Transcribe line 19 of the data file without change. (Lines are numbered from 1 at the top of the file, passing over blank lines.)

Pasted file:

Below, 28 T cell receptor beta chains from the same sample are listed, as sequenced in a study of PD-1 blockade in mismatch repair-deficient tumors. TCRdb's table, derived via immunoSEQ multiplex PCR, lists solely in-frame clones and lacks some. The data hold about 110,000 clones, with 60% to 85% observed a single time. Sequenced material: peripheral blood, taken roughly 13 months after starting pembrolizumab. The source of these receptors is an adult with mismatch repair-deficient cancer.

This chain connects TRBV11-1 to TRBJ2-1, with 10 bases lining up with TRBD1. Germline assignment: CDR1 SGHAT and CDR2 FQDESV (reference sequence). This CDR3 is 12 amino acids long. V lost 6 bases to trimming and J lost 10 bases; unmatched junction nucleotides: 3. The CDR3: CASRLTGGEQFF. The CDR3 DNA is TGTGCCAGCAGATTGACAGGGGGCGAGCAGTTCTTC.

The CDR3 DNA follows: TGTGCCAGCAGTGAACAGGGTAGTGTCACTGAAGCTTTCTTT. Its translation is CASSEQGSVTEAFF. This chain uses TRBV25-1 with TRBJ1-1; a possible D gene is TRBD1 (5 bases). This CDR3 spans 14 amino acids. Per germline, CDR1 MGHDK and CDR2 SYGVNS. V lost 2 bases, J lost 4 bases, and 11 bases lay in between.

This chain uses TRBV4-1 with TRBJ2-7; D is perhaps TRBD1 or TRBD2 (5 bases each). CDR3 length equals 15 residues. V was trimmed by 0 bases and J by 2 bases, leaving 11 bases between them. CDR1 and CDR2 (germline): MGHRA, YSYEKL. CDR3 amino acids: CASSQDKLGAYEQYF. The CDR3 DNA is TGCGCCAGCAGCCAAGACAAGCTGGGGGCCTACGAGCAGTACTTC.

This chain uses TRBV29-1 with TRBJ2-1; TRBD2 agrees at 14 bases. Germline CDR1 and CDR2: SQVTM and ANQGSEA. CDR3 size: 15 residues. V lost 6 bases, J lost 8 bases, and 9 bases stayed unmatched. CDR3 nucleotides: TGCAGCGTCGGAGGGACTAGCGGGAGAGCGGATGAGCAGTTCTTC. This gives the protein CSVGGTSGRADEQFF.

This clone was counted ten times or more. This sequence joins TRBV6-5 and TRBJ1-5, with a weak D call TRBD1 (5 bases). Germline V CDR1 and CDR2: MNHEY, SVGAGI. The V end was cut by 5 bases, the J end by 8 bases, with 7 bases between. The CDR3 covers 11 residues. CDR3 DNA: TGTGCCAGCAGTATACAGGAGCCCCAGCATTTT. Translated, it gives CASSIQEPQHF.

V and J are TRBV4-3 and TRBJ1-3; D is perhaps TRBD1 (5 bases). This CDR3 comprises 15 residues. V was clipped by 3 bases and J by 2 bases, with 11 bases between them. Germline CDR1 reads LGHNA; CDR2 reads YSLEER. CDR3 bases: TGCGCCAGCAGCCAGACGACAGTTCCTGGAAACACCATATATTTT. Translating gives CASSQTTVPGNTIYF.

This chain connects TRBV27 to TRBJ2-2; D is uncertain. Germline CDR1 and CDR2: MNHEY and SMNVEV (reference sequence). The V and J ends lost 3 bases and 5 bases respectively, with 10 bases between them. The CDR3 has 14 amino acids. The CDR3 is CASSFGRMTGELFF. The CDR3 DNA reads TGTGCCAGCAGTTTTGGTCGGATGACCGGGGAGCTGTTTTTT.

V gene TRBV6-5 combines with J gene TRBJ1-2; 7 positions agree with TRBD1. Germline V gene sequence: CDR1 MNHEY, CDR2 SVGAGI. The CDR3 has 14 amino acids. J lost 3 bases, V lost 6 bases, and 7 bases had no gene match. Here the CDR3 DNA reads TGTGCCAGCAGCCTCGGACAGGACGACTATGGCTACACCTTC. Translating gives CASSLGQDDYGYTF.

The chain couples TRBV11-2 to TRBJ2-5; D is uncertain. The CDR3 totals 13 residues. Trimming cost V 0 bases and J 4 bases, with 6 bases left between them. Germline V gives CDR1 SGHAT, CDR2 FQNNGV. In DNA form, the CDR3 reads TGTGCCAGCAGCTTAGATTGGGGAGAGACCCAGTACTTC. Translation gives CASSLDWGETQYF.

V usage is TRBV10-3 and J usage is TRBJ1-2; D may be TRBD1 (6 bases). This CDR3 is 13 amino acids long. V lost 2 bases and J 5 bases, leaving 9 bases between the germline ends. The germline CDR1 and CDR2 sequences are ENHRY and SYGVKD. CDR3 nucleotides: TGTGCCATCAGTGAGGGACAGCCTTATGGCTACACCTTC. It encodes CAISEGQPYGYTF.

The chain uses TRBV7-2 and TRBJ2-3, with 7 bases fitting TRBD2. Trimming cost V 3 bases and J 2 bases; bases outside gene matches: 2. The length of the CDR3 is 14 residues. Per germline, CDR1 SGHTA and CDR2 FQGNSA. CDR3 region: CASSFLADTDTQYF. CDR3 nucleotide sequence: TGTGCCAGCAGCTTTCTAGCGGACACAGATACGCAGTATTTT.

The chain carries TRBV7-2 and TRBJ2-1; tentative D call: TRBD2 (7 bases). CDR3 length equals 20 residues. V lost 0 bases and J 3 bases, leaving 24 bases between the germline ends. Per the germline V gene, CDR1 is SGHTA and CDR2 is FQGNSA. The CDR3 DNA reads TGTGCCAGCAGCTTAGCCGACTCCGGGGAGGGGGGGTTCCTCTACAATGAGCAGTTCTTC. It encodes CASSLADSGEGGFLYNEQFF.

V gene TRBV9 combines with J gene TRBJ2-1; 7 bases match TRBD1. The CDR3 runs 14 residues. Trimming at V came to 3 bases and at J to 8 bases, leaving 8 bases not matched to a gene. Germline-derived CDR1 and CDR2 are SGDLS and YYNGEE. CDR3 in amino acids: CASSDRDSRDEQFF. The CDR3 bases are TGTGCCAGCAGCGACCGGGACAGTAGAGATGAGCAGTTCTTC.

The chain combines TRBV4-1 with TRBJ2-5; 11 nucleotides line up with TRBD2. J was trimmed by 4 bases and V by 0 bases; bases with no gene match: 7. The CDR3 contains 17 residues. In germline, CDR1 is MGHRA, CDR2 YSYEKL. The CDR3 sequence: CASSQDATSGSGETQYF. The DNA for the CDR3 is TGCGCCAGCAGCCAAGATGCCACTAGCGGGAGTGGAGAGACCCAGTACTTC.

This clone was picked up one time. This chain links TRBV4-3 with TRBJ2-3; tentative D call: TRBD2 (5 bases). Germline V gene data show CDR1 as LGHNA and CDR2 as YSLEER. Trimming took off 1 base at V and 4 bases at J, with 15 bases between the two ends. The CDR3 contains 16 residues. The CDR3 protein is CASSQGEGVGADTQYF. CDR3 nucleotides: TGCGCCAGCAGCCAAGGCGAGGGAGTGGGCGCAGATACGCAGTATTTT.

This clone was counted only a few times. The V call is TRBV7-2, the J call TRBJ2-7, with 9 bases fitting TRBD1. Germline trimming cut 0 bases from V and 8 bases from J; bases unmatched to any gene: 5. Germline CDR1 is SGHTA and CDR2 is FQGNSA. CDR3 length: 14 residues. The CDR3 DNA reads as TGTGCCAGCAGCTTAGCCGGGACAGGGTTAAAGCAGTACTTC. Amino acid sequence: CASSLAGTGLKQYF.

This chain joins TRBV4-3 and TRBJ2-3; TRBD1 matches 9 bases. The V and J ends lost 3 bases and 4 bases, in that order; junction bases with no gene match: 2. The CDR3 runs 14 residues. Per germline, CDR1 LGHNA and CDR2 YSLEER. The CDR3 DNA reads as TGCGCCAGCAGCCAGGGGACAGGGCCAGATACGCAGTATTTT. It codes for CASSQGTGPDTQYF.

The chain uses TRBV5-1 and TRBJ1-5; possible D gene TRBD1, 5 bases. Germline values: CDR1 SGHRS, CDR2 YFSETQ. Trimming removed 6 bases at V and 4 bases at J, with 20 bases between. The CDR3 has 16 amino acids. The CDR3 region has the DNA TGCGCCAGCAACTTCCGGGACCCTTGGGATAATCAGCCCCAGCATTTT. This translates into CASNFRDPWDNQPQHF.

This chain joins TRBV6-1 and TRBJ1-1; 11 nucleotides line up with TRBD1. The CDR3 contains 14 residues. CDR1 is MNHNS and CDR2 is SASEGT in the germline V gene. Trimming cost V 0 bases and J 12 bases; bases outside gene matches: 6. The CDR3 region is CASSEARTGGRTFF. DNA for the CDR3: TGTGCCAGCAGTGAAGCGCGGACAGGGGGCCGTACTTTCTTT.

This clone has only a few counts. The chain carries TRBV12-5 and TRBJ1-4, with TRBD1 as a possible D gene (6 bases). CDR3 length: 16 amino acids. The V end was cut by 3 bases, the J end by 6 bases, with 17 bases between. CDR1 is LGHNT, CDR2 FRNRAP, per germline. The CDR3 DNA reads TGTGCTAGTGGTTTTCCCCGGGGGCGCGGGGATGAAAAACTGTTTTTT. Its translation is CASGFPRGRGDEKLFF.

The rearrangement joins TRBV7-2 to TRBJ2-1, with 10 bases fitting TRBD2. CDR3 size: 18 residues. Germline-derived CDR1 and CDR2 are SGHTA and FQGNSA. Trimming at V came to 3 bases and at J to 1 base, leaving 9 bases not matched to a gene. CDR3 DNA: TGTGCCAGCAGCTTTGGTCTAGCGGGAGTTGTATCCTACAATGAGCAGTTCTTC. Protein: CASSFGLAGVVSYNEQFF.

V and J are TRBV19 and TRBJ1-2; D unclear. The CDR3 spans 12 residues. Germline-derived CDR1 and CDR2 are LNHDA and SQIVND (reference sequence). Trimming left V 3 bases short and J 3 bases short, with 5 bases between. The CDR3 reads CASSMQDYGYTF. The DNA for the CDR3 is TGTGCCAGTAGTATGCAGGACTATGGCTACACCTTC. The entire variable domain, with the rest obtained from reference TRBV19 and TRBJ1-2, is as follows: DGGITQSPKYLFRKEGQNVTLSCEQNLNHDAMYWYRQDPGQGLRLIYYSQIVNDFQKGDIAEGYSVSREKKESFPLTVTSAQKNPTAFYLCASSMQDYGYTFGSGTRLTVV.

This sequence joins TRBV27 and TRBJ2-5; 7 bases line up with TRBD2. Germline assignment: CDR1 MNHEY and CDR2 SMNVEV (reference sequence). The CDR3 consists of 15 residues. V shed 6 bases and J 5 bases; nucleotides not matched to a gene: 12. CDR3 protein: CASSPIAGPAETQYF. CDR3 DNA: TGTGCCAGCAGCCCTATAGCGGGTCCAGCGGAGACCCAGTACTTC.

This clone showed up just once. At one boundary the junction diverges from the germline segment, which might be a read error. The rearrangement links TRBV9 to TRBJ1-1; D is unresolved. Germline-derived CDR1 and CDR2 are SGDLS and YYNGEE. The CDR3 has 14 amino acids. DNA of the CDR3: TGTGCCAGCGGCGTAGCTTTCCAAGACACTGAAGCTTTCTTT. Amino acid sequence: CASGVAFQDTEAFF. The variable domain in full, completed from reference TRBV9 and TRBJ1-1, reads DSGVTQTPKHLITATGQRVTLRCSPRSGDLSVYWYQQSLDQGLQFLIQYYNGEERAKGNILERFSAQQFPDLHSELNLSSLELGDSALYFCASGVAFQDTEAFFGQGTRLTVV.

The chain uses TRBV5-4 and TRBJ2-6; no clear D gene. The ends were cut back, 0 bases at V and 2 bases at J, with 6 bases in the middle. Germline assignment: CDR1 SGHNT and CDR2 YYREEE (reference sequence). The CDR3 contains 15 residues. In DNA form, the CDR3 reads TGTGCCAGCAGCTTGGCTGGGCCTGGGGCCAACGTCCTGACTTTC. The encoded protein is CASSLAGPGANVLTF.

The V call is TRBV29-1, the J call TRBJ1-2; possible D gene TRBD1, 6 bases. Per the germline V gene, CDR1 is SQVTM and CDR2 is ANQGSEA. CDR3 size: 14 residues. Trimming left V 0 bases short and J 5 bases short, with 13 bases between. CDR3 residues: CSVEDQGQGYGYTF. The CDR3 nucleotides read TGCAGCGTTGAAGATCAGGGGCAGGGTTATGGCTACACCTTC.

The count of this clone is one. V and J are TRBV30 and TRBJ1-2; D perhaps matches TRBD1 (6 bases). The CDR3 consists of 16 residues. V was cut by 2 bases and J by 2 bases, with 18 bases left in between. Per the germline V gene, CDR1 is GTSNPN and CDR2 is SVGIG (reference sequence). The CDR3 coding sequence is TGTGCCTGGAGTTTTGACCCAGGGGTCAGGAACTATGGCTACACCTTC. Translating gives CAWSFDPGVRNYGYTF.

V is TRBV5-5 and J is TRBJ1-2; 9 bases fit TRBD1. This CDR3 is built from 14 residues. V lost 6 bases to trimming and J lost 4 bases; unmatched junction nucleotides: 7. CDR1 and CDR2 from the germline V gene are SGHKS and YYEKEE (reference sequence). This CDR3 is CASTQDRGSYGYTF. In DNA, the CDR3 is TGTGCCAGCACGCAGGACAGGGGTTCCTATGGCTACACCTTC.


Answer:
The chain uses TRBV5-1 and TRBJ1-5; possible D gene TRBD1, 5 bases. Germline values: CDR1 SGHRS, CDR2 YFSETQ. Trimming removed 6 bases at V and 4 bases at J, with 20 bases between. The CDR3 has 16 amino acids. The CDR3 region has the DNA TGCGCCAGCAACTTCCGGGACCCTTGGGATAATCAGCCCCAGCATTTT. This translates into CASNFRDPWDNQPQHF.